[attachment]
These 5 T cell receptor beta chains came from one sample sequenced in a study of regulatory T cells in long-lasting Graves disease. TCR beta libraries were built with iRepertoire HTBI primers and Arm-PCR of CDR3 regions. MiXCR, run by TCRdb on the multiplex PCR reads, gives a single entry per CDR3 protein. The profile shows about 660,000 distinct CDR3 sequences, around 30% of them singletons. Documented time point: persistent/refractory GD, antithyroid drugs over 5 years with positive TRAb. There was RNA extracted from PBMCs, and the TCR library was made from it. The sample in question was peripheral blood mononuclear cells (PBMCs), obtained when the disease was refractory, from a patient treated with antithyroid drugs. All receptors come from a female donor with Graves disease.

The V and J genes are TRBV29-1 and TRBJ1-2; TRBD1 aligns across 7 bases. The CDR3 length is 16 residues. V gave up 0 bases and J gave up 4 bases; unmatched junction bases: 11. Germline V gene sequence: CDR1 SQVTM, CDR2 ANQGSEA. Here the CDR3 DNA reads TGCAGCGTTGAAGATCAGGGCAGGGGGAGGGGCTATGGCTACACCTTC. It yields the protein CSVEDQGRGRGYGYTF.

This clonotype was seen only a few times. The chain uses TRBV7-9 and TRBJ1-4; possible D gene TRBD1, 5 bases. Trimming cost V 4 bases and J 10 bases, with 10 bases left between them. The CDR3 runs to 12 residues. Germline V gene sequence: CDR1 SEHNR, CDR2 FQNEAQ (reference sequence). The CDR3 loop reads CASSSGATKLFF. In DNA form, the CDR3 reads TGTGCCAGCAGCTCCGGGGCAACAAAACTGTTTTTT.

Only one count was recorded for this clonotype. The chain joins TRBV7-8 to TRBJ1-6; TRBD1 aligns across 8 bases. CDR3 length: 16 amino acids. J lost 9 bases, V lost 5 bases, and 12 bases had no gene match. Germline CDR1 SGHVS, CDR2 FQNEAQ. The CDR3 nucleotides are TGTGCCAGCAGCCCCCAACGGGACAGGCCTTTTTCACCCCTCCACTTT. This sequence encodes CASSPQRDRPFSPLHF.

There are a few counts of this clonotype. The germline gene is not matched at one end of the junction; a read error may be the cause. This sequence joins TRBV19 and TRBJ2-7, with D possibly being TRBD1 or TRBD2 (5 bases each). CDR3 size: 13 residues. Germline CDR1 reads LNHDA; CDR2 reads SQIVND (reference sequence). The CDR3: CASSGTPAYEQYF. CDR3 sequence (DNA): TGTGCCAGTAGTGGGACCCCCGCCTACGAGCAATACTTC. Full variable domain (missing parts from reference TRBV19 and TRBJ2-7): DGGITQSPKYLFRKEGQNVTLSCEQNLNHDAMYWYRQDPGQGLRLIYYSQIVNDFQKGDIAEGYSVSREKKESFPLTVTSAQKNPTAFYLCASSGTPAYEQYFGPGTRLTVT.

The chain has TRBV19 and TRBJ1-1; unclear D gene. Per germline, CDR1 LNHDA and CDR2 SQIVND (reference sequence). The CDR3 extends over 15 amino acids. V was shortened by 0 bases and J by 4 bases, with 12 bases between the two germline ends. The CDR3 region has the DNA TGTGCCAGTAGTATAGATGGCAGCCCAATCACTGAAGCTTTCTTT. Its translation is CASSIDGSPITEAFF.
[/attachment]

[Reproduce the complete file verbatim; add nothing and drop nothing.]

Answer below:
These 5 T cell receptor beta chains came from one sample sequenced in a study of regulatory T cells in long-lasting Graves disease. TCR beta libraries were built with iRepertoire HTBI primers and Arm-PCR of CDR3 regions. MiXCR, run by TCRdb on the multiplex PCR reads, gives a single entry per CDR3 protein. The profile shows about 660,000 distinct CDR3 sequences, around 30% of them singletons. Documented time point: persistent/refractory GD, antithyroid drugs over 5 years with positive TRAb. There was RNA extracted from PBMCs, and the TCR library was made from it. The sample in question was peripheral blood mononuclear cells (PBMCs), obtained when the disease was refractory, from a patient treated with antithyroid drugs. All receptors come from a female donor with Graves disease.

The V and J genes are TRBV29-1 and TRBJ1-2; TRBD1 aligns across 7 bases. The CDR3 length is 16 residues. V gave up 0 bases and J gave up 4 bases; unmatched junction bases: 11. Germline V gene sequence: CDR1 SQVTM, CDR2 ANQGSEA. Here the CDR3 DNA reads TGCAGCGTTGAAGATCAGGGCAGGGGGAGGGGCTATGGCTACACCTTC. It yields the protein CSVEDQGRGRGYGYTF.

This clonotype was seen only a few times. The chain uses TRBV7-9 and TRBJ1-4; possible D gene TRBD1, 5 bases. Trimming cost V 4 bases and J 10 bases, with 10 bases left between them. The CDR3 runs to 12 residues. Germline V gene sequence: CDR1 SEHNR, CDR2 FQNEAQ (reference sequence). The CDR3 loop reads CASSSGATKLFF. In DNA form, the CDR3 reads TGTGCCAGCAGCTCCGGGGCAACAAAACTGTTTTTT.

Only one count was recorded for this clonotype. The chain joins TRBV7-8 to TRBJ1-6; TRBD1 aligns across 8 bases. CDR3 length: 16 amino acids. J lost 9 bases, V lost 5 bases, and 12 bases had no gene match. Germline CDR1 SGHVS, CDR2 FQNEAQ. The CDR3 nucleotides are TGTGCCAGCAGCCCCCAACGGGACAGGCCTTTTTCACCCCTCCACTTT. This sequence encodes CASSPQRDRPFSPLHF.

There are a few counts of this clonotype. The germline gene is not matched at one end of the junction; a read error may be the cause. This sequence joins TRBV19 and TRBJ2-7, with D possibly being TRBD1 or TRBD2 (5 bases each). CDR3 size: 13 residues. Germline CDR1 reads LNHDA; CDR2 reads SQIVND (reference sequence). The CDR3: CASSGTPAYEQYF. CDR3 sequence (DNA): TGTGCCAGTAGTGGGACCCCCGCCTACGAGCAATACTTC. Full variable domain (missing parts from reference TRBV19 and TRBJ2-7): DGGITQSPKYLFRKEGQNVTLSCEQNLNHDAMYWYRQDPGQGLRLIYYSQIVNDFQKGDIAEGYSVSREKKESFPLTVTSAQKNPTAFYLCASSGTPAYEQYFGPGTRLTVT.

The chain has TRBV19 and TRBJ1-1; unclear D gene. Per germline, CDR1 LNHDA and CDR2 SQIVND (reference sequence). The CDR3 extends over 15 amino acids. V was shortened by 0 bases and J by 4 bases, with 12 bases between the two germline ends. The CDR3 region has the DNA TGTGCCAGTAGTATAGATGGCAGCCCAATCACTGAAGCTTTCTTT. Its translation is CASSIDGSPITEAFF.